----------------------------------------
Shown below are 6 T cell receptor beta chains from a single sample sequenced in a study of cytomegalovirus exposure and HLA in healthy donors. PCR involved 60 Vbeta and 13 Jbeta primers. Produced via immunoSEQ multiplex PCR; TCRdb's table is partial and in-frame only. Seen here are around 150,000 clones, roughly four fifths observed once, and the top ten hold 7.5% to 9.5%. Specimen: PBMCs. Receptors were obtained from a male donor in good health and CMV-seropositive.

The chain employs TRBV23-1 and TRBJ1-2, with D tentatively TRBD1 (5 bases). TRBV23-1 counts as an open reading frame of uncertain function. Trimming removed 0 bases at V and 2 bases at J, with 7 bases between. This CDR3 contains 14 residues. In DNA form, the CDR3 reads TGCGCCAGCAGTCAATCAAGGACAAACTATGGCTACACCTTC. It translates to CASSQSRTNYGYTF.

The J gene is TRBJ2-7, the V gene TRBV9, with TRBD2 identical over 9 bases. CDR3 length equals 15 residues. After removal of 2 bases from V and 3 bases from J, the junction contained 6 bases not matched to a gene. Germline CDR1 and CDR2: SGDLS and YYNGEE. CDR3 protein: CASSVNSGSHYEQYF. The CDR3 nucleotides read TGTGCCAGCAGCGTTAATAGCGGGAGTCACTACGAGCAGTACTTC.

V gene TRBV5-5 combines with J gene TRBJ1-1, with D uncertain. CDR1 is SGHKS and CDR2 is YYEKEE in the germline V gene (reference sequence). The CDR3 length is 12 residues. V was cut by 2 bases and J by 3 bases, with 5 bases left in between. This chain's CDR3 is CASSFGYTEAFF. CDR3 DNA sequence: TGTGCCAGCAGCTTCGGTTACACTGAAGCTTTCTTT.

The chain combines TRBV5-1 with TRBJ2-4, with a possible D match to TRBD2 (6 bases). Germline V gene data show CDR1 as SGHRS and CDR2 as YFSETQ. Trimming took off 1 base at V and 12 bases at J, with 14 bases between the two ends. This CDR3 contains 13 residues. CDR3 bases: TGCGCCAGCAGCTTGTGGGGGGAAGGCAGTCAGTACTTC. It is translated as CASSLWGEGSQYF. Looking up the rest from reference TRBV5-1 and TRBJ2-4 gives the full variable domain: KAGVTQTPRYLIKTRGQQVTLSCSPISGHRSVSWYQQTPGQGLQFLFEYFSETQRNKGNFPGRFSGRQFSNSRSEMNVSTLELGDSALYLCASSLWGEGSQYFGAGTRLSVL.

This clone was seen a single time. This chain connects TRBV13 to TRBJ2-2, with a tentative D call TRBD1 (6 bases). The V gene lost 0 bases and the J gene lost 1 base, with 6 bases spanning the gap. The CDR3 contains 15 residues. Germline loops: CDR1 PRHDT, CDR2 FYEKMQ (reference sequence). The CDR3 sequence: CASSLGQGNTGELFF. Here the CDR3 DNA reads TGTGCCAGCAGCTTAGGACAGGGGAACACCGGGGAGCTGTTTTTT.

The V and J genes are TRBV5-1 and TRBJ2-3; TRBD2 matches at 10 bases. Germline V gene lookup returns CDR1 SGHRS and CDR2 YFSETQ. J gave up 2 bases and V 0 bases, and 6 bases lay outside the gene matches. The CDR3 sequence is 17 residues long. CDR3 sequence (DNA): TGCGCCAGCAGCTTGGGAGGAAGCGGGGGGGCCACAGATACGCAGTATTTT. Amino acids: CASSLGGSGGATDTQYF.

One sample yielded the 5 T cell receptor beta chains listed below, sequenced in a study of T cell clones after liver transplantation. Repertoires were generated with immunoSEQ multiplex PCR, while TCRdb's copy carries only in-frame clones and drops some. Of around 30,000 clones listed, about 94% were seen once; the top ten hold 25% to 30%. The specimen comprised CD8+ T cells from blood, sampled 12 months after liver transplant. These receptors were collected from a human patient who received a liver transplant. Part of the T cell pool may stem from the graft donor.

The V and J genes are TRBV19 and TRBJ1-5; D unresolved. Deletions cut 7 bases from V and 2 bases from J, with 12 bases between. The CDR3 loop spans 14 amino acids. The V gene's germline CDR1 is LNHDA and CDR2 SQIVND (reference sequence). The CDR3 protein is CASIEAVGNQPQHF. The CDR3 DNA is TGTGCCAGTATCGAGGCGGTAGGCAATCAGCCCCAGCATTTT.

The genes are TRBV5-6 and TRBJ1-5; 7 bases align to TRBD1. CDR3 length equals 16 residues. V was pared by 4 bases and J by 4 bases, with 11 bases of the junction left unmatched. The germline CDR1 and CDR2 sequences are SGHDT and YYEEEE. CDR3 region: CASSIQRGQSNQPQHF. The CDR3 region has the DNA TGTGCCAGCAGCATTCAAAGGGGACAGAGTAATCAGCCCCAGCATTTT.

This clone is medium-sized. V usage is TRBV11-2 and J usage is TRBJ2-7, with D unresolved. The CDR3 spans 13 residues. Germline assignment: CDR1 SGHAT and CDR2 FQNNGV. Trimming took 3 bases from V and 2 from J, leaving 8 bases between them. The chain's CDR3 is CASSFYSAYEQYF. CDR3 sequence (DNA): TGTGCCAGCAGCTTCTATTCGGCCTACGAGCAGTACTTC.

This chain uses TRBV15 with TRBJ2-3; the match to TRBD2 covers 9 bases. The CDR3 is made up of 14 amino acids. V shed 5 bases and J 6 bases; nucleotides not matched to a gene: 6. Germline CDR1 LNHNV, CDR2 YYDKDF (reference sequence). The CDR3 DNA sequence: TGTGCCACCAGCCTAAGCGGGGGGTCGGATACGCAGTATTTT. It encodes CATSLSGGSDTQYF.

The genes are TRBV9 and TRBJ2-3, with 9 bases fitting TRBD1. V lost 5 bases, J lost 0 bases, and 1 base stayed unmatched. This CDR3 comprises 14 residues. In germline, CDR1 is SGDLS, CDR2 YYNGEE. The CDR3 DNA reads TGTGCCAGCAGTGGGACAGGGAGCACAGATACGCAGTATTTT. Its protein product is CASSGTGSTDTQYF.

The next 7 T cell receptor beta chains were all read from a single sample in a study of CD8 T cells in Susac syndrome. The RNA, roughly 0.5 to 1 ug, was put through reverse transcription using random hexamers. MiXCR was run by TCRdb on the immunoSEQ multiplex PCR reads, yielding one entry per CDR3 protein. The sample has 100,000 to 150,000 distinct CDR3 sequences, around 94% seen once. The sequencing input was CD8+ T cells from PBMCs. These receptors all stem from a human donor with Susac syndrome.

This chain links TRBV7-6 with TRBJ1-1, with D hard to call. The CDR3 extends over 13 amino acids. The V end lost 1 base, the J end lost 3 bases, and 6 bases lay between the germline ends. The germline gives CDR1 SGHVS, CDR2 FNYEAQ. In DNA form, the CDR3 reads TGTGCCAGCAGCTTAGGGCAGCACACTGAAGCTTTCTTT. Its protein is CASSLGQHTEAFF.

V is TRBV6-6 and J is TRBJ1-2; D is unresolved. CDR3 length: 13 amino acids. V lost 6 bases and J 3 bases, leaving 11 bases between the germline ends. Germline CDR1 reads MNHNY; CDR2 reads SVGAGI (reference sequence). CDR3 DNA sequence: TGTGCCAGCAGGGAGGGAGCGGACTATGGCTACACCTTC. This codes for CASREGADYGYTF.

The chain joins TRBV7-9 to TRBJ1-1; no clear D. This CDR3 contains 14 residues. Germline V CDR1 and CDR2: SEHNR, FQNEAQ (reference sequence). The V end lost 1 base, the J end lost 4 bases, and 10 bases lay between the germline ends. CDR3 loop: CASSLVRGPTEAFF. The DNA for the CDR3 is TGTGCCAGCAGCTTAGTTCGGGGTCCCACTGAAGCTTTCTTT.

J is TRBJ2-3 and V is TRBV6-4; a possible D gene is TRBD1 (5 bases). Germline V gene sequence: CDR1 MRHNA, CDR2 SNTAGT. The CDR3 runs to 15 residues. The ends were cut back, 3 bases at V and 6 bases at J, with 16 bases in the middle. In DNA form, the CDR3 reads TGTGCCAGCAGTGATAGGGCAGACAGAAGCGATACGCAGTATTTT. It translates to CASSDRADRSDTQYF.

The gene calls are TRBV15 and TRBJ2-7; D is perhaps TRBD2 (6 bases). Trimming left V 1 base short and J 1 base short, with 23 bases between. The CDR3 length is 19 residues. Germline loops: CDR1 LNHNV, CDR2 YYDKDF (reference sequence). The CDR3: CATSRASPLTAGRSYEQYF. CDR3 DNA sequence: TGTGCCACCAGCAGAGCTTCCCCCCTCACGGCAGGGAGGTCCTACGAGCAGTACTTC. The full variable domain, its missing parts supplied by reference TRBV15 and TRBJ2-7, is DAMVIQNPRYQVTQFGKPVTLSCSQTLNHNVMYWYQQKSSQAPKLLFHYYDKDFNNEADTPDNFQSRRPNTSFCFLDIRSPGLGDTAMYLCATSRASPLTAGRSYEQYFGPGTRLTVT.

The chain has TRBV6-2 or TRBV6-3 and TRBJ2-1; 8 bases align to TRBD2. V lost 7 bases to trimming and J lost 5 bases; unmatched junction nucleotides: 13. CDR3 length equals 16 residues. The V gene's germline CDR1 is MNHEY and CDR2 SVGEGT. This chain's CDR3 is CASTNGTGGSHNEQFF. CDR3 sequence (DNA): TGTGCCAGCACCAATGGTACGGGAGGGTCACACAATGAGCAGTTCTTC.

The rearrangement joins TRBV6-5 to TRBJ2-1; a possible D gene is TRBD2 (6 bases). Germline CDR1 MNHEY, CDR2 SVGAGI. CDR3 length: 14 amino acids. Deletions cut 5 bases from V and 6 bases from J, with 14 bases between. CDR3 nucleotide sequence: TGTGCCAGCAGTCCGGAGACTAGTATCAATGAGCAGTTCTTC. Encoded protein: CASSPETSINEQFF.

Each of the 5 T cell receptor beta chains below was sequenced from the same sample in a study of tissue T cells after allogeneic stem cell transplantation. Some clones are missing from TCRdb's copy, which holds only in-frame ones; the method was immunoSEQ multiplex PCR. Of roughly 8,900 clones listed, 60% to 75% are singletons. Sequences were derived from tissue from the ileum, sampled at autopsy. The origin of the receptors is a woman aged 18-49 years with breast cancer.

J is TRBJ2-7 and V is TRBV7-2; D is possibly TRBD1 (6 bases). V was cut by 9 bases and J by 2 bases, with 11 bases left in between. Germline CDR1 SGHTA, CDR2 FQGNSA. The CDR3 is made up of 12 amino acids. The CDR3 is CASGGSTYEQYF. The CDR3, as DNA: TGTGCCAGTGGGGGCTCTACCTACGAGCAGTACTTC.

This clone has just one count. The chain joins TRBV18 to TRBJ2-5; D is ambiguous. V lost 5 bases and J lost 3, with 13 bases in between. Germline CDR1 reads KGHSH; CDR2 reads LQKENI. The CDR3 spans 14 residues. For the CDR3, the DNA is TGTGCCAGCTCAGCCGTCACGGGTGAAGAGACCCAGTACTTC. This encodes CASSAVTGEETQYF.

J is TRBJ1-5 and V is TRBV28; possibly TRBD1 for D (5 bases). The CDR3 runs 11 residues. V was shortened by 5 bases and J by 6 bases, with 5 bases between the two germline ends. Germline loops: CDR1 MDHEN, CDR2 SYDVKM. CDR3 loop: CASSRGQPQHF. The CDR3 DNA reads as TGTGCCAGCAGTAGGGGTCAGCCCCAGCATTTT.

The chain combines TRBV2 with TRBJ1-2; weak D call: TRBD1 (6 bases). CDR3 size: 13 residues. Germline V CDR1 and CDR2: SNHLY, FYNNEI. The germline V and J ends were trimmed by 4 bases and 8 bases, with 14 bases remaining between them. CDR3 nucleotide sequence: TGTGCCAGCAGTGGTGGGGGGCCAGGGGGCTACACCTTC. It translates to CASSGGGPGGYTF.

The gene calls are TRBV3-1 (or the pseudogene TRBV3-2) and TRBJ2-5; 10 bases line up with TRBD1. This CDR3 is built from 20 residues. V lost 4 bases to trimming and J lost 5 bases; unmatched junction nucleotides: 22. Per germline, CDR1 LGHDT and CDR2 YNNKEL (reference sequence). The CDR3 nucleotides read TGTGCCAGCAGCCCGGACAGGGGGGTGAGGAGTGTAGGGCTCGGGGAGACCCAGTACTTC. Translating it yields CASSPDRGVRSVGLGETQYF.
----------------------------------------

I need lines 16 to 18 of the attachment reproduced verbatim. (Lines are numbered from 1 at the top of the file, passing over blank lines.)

V is TRBV6-6 and J is TRBJ1-2; D is unresolved. CDR3 length: 13 amino acids. V lost 6 bases and J 3 bases, leaving 11 bases between the germline ends. Germline CDR1 reads MNHNY; CDR2 reads SVGAGI (reference sequence). CDR3 DNA sequence: TGTGCCAGCAGGGAGGGAGCGGACTATGGCTACACCTTC. This codes for CASREGADYGYTF.

The chain joins TRBV7-9 to TRBJ1-1; no clear D. This CDR3 contains 14 residues. Germline V CDR1 and CDR2: SEHNR, FQNEAQ (reference sequence). The V end lost 1 base, the J end lost 4 bases, and 10 bases lay between the germline ends. CDR3 loop: CASSLVRGPTEAFF. The DNA for the CDR3 is TGTGCCAGCAGCTTAGTTCGGGGTCCCACTGAAGCTTTCTTT.

J is TRBJ2-3 and V is TRBV6-4; a possible D gene is TRBD1 (5 bases). Germline V gene sequence: CDR1 MRHNA, CDR2 SNTAGT. The CDR3 runs to 15 residues. The ends were cut back, 3 bases at V and 6 bases at J, with 16 bases in the middle. In DNA form, the CDR3 reads TGTGCCAGCAGTGATAGGGCAGACAGAAGCGATACGCAGTATTTT. It translates to CASSDRADRSDTQYF.